7 Essentials of a Sustainability Reporting Platform

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Sustainable Development’s meaning is often described in wordy academic terms. It’s actually a very simple concept. It’s about impact. It’s about looking at an organisation’s performance not just in terms of financial value to the economy but in terms of how it impacts everything around. The environment, people and the broader community.


So, if Sustainable Development is all about an organisation’s impact then a good reporting system needs to be able to collect, measure and assess data for virtually any facet of an organisation’s operations.

iSystain’s design philosophy is grounded in a holistic and integrated approach to sustainable development. To us every facet of an organisation’s management system is vitally important to the overall sustainability of an organisation and its improvement processes over time.

Having a comprehensive warehouse of data is the fundamental principle of an effective platform. The more comprehensive this data set is, the easier it will be to measure performance and drive business improvement. This is where business intelligence (BI) comes into play. Visualising data through graphs, maps, grids and targets invariably highlights concerns or areas of performance requiring improvement.

 
 

A sustainability reporting platform needs to be agile when it comes to acquiring new data sources. The ability to push and pull data from other data collection sources is important. The breadth of scope and ability to integrate with other systems is one of the things that put iSystain in the top quadrant for both functionality and integration in our early years, as reflected in the 2014 KPMG study on Sustainability Reporting Systems[i].

Over the last decade we have witnessed the data collection needs of most organisations growing exponentially due to the increased need to gather micro data to support their sustainable development reporting needs. Organisations have or are outgrowing the traditional spreadsheet method for managing and reporting on data such as energy, water, waste, incidents, community investment due to:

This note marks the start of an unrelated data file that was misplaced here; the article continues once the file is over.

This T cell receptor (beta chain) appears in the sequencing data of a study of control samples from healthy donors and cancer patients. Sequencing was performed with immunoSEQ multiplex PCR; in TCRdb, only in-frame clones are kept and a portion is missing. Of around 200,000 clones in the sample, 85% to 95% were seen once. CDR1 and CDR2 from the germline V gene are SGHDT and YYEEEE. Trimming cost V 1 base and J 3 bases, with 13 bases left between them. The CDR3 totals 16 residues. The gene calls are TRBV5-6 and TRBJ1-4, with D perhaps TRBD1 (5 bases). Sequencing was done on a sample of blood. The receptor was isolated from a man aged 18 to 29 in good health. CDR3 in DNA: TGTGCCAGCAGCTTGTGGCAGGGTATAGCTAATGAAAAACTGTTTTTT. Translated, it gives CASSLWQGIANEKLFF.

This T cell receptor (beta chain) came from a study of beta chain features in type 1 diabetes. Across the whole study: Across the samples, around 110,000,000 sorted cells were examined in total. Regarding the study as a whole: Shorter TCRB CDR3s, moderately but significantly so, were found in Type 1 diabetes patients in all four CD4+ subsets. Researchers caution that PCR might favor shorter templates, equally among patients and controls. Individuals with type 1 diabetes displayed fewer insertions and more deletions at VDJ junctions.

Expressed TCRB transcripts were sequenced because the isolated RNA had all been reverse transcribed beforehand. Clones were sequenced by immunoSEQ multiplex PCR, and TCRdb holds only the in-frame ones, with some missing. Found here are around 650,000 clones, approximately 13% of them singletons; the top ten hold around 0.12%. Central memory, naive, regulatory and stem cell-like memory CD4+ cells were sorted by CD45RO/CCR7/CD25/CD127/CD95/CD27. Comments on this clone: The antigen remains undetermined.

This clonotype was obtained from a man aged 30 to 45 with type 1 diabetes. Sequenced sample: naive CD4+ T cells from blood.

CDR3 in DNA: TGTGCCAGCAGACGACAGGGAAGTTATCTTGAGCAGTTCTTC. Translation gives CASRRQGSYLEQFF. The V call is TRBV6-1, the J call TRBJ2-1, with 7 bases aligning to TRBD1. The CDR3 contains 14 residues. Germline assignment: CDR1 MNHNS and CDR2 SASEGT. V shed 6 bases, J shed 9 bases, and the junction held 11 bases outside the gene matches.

• Data volume and formulation integrity, including systems and human error, computer performance and data security;

  • Inability to link with outside data;

  • Limited audit trail, workflow, action and initiative tracking tools;

  • Knowing what to gather, analyse, interpret and take strategic advantage of;

Traditionally organisations seek solutions from outside experts, at a significant cost, to address these issues. They then need to invest further time in taking productive advantage of findings. Yet, this micro data can be invaluable in formulating a sustainable development plan that is both wide-reaching and deeply effective.

Through using an online software service such as iSystain, this inconvenience and inefficiency can be eliminated. This agile, cloud-based system is capable of:

  • Collecting and aggregating virtually any data point from any source;

  • Identifying trends and patterns that can increase risk, impact, cost and time efficiency across an organisation;

iSystain inherently provides graphs and visualisers for easy interpretation of data with little specialised training. This eliminates the need for outside data analysts, putting information in the hands of those who can benefit most, and translate it into productivity outcomes. 

We’ve identified 7 essential functions to look for when selecting a sustainability reporting system:

  1. Flexible methods to collect and contextualise data for any data point;

  2. Business Intelligence capabilities. The ability to delve into granular data by aggregating, sorting, grouping, slicing and dicing collected data for reporting and analysis;

  3. In-built agility and configurability to respond to the dynamic nature of regulation and innovation in this space;

  4. Strong integration capabilities to interact with other systems bi-bidirectionally;

  5. Cloud capability, to maximise cost effectiveness and accessibility;

  6. Initiative and target setting features linked to performance monitoring tools is vital to organisational improvement;

  7. Alerts, workflow and action management functions to automate data integrity and completeness prompts and to drive improvement;

[i] http://www.kpmg.com/nl/en/issues-and-insights/articlespublications/pages/sustainability-reporting-systems.aspx

Don Smy